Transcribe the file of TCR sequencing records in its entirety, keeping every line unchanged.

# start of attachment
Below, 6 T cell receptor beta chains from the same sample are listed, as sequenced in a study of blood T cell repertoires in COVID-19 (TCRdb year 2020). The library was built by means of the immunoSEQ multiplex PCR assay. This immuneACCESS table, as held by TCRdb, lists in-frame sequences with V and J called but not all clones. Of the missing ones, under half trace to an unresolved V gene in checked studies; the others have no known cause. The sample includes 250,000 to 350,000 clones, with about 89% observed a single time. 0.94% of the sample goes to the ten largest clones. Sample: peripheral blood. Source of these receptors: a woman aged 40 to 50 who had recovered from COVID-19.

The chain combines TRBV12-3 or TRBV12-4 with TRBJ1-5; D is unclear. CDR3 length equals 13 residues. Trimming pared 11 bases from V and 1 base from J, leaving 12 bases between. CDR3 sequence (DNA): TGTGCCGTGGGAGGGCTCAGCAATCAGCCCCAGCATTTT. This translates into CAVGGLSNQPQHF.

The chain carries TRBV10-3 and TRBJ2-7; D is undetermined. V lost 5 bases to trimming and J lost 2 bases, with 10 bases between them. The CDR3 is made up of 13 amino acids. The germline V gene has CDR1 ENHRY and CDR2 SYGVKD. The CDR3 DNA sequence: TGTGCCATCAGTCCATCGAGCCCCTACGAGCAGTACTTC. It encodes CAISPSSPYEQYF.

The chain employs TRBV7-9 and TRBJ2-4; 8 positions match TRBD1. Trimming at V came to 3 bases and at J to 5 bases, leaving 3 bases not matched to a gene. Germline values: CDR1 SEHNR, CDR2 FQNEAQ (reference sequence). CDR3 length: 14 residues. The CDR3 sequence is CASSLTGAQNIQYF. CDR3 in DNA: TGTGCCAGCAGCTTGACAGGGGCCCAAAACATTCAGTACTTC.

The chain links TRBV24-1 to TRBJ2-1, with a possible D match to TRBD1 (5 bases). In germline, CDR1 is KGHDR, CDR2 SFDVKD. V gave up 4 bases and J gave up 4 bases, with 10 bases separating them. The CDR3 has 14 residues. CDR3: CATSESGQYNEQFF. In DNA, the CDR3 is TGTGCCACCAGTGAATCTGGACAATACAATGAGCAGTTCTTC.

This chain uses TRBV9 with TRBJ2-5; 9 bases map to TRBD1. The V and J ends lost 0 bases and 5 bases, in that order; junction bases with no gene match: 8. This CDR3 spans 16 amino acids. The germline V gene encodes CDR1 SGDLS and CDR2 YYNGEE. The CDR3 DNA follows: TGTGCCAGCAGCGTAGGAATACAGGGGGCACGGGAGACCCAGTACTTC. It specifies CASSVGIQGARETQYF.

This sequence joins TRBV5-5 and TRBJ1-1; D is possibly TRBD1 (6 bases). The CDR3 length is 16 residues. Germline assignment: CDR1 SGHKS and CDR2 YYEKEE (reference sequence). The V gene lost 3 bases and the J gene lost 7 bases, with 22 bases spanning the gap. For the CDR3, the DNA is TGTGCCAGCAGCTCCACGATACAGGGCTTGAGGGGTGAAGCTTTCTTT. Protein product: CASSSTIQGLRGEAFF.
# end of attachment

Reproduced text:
Below, 6 T cell receptor beta chains from the same sample are listed, as sequenced in a study of blood T cell repertoires in COVID-19 (TCRdb year 2020). The library was built by means of the immunoSEQ multiplex PCR assay. This immuneACCESS table, as held by TCRdb, lists in-frame sequences with V and J called but not all clones. Of the missing ones, under half trace to an unresolved V gene in checked studies; the others have no known cause. The sample includes 250,000 to 350,000 clones, with about 89% observed a single time. 0.94% of the sample goes to the ten largest clones. Sample: peripheral blood. Source of these receptors: a woman aged 40 to 50 who had recovered from COVID-19.

The chain combines TRBV12-3 or TRBV12-4 with TRBJ1-5; D is unclear. CDR3 length equals 13 residues. Trimming pared 11 bases from V and 1 base from J, leaving 12 bases between. CDR3 sequence (DNA): TGTGCCGTGGGAGGGCTCAGCAATCAGCCCCAGCATTTT. This translates into CAVGGLSNQPQHF.

The chain carries TRBV10-3 and TRBJ2-7; D is undetermined. V lost 5 bases to trimming and J lost 2 bases, with 10 bases between them. The CDR3 is made up of 13 amino acids. The germline V gene has CDR1 ENHRY and CDR2 SYGVKD. The CDR3 DNA sequence: TGTGCCATCAGTCCATCGAGCCCCTACGAGCAGTACTTC. It encodes CAISPSSPYEQYF.

The chain employs TRBV7-9 and TRBJ2-4; 8 positions match TRBD1. Trimming at V came to 3 bases and at J to 5 bases, leaving 3 bases not matched to a gene. Germline values: CDR1 SEHNR, CDR2 FQNEAQ (reference sequence). CDR3 length: 14 residues. The CDR3 sequence is CASSLTGAQNIQYF. CDR3 in DNA: TGTGCCAGCAGCTTGACAGGGGCCCAAAACATTCAGTACTTC.

The chain links TRBV24-1 to TRBJ2-1, with a possible D match to TRBD1 (5 bases). In germline, CDR1 is KGHDR, CDR2 SFDVKD. V gave up 4 bases and J gave up 4 bases, with 10 bases separating them. The CDR3 has 14 residues. CDR3: CATSESGQYNEQFF. In DNA, the CDR3 is TGTGCCACCAGTGAATCTGGACAATACAATGAGCAGTTCTTC.

This chain uses TRBV9 with TRBJ2-5; 9 bases map to TRBD1. The V and J ends lost 0 bases and 5 bases, in that order; junction bases with no gene match: 8. This CDR3 spans 16 amino acids. The germline V gene encodes CDR1 SGDLS and CDR2 YYNGEE. The CDR3 DNA follows: TGTGCCAGCAGCGTAGGAATACAGGGGGCACGGGAGACCCAGTACTTC. It specifies CASSVGIQGARETQYF.

This sequence joins TRBV5-5 and TRBJ1-1; D is possibly TRBD1 (6 bases). The CDR3 length is 16 residues. Germline assignment: CDR1 SGHKS and CDR2 YYEKEE (reference sequence). The V gene lost 3 bases and the J gene lost 7 bases, with 22 bases spanning the gap. For the CDR3, the DNA is TGTGCCAGCAGCTCCACGATACAGGGCTTGAGGGGTGAAGCTTTCTTT. Protein product: CASSSTIQGLRGEAFF.